Furnmart has revealed factors behind its delisting and what the future holds for its shareholders.
“We listed on the BSE to raise capital for a regional thrust in key markets being Botswana, Namibia and South Africa. The strategic intent was to expand from home markets to the rest of Africa. Over the course of the last six years our stock has been illiquid in the market with trade of our shares being less than 3% of those in issue. This to some extent has inhibited our market capitalisation,” said Tobias Mynhardt, Deputy Chairman of Furnmart.
Responding to questions about the delisting, Mynhardt emphasised the company felt that with the new BSE rules set to come into effect in January 2019, Furnmart would not meet free float regulations and would therefore be in breach of BSE rules.
“The credit furniture retail business has been in turmoil over the past decade with well-known regional competitors either closing down or reducing the number of stores. The business model has been under severe pressure in challenging regulatory environments and attempts by Furnmart to diversify both regionally and in terms of the business model have not yielded the growth opportunities that we have been looking for. This lack of opportunities for growth together with limited demand for our shares means that there is no longer the requirement to raise capital, even if we could, and therefore there are no real benefits to the company to being listed. So with the new BSE regulations which mean that we will no longer be able to meet the requirements in 2019, delisting is a natural and obvious step for the company,” he said.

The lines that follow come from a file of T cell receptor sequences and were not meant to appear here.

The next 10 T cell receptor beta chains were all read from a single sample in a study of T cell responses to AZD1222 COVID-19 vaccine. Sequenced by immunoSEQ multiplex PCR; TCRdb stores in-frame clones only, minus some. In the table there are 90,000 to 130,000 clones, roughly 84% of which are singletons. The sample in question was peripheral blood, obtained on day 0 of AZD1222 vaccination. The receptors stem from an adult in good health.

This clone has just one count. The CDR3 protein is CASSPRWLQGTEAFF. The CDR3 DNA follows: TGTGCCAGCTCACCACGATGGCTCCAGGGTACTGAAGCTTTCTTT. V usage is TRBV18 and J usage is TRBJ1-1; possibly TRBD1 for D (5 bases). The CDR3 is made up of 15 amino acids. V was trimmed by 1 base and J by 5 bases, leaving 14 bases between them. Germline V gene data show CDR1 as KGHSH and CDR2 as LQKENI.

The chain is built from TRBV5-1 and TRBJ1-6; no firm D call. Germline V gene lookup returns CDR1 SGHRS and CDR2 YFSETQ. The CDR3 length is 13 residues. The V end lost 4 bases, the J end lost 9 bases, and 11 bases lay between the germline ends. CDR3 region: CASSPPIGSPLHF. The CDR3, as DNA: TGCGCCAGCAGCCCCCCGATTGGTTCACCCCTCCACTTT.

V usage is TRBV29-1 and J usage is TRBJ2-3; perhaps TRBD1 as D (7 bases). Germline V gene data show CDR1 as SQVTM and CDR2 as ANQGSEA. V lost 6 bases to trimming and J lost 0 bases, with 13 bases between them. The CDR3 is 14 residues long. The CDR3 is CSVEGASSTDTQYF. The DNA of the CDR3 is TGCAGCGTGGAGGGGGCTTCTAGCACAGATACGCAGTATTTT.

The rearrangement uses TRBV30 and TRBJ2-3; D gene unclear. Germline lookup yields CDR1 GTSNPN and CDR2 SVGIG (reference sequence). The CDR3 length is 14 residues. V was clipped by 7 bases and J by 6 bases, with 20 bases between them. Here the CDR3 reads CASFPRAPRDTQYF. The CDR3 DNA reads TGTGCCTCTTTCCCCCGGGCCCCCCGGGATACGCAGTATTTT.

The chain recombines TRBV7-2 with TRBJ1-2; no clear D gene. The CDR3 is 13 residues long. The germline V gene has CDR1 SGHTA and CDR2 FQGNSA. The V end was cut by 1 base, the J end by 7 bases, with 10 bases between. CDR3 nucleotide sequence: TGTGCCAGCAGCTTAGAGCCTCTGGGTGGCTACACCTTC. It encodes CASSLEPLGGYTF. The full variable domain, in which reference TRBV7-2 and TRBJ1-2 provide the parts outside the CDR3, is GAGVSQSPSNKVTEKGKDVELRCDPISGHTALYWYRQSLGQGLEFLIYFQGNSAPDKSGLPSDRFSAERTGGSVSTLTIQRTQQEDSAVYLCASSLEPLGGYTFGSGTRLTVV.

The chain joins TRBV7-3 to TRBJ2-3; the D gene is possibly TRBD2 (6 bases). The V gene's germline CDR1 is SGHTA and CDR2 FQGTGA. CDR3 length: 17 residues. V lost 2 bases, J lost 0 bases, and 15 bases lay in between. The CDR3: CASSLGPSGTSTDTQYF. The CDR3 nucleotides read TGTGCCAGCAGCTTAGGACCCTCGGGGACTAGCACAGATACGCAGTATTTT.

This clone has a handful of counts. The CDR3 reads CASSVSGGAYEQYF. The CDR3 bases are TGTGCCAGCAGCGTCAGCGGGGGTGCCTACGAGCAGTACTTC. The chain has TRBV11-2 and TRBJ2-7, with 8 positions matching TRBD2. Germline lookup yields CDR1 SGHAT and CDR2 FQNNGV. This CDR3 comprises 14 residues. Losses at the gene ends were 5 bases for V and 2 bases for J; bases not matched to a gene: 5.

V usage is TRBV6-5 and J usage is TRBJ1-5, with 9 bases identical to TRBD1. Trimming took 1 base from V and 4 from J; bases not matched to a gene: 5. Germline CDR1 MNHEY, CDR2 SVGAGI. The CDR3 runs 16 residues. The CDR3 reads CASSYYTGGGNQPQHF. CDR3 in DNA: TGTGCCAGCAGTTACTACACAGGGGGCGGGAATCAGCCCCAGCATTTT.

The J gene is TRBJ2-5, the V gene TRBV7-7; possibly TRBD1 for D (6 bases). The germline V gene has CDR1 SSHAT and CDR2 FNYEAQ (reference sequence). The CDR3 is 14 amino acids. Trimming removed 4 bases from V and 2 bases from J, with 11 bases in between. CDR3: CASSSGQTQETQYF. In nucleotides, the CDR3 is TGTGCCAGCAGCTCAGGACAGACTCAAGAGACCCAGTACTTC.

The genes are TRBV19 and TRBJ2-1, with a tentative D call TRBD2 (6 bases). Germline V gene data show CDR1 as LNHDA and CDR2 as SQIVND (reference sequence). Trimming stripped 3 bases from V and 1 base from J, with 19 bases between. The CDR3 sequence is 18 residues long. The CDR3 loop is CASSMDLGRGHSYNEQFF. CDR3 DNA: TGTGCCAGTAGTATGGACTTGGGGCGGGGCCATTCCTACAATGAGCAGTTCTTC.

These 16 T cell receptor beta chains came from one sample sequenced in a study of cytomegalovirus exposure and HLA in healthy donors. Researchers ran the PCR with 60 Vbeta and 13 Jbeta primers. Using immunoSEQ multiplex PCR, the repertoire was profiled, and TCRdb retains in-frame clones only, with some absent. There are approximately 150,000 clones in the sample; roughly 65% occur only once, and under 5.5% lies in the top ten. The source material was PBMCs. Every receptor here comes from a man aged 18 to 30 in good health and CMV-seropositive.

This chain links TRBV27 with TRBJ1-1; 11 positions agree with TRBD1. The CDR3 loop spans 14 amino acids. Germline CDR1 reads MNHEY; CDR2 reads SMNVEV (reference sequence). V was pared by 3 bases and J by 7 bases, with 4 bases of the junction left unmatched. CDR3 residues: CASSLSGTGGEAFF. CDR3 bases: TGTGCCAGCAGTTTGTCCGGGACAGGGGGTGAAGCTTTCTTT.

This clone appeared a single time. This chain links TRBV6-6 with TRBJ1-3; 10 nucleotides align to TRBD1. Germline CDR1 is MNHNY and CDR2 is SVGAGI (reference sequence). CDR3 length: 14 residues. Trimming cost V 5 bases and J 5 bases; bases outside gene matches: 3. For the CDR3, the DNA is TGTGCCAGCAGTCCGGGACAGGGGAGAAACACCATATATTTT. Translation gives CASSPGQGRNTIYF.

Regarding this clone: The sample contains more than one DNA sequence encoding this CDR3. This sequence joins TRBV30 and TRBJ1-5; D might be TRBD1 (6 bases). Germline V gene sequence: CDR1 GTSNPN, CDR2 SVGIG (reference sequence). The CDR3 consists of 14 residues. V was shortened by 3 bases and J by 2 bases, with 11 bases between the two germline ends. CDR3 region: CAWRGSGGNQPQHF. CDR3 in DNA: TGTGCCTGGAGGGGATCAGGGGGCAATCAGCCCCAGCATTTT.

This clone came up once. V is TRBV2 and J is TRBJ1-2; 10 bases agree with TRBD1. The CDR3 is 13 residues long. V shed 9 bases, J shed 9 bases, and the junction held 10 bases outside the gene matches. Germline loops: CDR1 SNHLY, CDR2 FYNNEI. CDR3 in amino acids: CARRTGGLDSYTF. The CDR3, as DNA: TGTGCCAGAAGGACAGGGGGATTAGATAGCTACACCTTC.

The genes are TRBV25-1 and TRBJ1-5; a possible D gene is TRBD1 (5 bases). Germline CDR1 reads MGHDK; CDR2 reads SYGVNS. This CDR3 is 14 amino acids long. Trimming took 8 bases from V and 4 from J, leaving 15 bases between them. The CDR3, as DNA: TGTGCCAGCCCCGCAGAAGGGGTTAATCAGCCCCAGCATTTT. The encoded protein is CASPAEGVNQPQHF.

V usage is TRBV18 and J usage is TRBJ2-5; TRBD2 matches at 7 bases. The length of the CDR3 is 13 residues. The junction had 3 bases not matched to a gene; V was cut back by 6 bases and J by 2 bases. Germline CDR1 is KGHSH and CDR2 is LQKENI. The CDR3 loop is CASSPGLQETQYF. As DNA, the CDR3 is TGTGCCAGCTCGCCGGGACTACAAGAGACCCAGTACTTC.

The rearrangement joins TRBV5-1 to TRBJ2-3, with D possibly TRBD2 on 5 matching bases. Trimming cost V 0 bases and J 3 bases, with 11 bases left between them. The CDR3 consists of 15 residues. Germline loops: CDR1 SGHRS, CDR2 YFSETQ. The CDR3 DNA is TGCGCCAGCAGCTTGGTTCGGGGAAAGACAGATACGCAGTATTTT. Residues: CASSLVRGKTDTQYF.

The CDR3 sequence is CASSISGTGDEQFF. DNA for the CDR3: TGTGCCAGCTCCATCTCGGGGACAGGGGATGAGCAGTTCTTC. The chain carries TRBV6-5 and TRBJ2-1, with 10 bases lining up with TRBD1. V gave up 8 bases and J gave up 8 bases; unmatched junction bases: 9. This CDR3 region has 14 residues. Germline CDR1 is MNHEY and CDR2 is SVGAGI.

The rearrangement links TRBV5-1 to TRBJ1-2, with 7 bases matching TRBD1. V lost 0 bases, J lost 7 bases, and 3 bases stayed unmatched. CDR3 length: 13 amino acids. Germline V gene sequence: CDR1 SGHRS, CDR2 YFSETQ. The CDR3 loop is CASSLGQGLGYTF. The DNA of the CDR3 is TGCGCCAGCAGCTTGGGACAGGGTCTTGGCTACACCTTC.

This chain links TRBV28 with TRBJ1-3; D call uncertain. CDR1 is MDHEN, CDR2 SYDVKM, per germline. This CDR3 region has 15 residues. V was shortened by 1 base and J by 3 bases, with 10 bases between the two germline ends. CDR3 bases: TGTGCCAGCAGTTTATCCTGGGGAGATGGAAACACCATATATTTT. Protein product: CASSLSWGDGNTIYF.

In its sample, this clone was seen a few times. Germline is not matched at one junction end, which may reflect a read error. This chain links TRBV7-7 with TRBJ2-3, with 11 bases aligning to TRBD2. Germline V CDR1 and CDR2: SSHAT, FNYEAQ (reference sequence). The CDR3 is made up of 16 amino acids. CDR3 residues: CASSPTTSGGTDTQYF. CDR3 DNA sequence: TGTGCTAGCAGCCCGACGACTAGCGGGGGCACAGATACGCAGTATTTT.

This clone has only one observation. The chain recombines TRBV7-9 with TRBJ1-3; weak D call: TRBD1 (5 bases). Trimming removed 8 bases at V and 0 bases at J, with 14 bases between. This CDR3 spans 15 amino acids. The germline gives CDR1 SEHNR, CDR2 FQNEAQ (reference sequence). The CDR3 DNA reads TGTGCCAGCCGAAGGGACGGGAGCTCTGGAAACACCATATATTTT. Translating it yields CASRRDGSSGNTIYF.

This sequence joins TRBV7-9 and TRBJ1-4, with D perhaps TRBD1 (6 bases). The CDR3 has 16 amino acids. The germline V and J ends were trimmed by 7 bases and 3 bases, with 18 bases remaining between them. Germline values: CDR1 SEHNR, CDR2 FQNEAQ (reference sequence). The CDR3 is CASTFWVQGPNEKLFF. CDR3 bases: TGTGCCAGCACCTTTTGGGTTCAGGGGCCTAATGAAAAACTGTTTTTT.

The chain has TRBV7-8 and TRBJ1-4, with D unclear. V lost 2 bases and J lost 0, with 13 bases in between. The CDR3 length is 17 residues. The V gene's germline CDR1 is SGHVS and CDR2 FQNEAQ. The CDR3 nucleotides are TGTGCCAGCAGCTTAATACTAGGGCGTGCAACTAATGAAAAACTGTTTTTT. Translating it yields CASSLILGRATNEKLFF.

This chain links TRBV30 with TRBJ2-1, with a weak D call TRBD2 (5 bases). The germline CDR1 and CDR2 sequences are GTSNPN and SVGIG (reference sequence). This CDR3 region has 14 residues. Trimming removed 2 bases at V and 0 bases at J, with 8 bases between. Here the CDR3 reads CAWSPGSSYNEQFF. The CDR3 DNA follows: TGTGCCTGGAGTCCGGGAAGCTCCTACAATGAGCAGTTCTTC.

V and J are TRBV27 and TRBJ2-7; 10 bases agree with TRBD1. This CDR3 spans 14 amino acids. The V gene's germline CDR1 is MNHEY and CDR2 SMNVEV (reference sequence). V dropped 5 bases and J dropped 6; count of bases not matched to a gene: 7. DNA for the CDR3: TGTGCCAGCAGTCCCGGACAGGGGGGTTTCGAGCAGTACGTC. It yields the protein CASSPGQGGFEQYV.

With expertise of over two decades in the local bourse, the Furnmart board took this decision in consultation with the BSE and with its approval. “The decision was taken with due recognition of all stakeholders and we can confirm that delisting will not in any way affect the jobs of our staff,” he said.
He said shareholders are free to trade their stock on the BSE between now and the planned delisting in January whilst those who wish to continue as shareholders in an unlisted entity may also do so.
“In terms of BSE listing rules, investors have to be offered an exit mechanism for those who do not wish to hold unlisted shares. As such, Furnmart itself is offering to buy those that up until now have not been able to sell their shares. This gives many of our shareholders an opportunity to exit at a price 20% higher than where the share has been trading for more than a year. Those that want to trade post delisting will use different investor criteria for evaluation and negotiation and would need to consider tax and other investment aspects of unlisted equities. Delisting does not mean letting go of governance as the board and its committees will remain intact and our auditors will continue with our books post listing. Apart from not being listed on the BSE, business will continue as normal.”
Furnmart will hold an EGM in December for deliberations with its shareholders.
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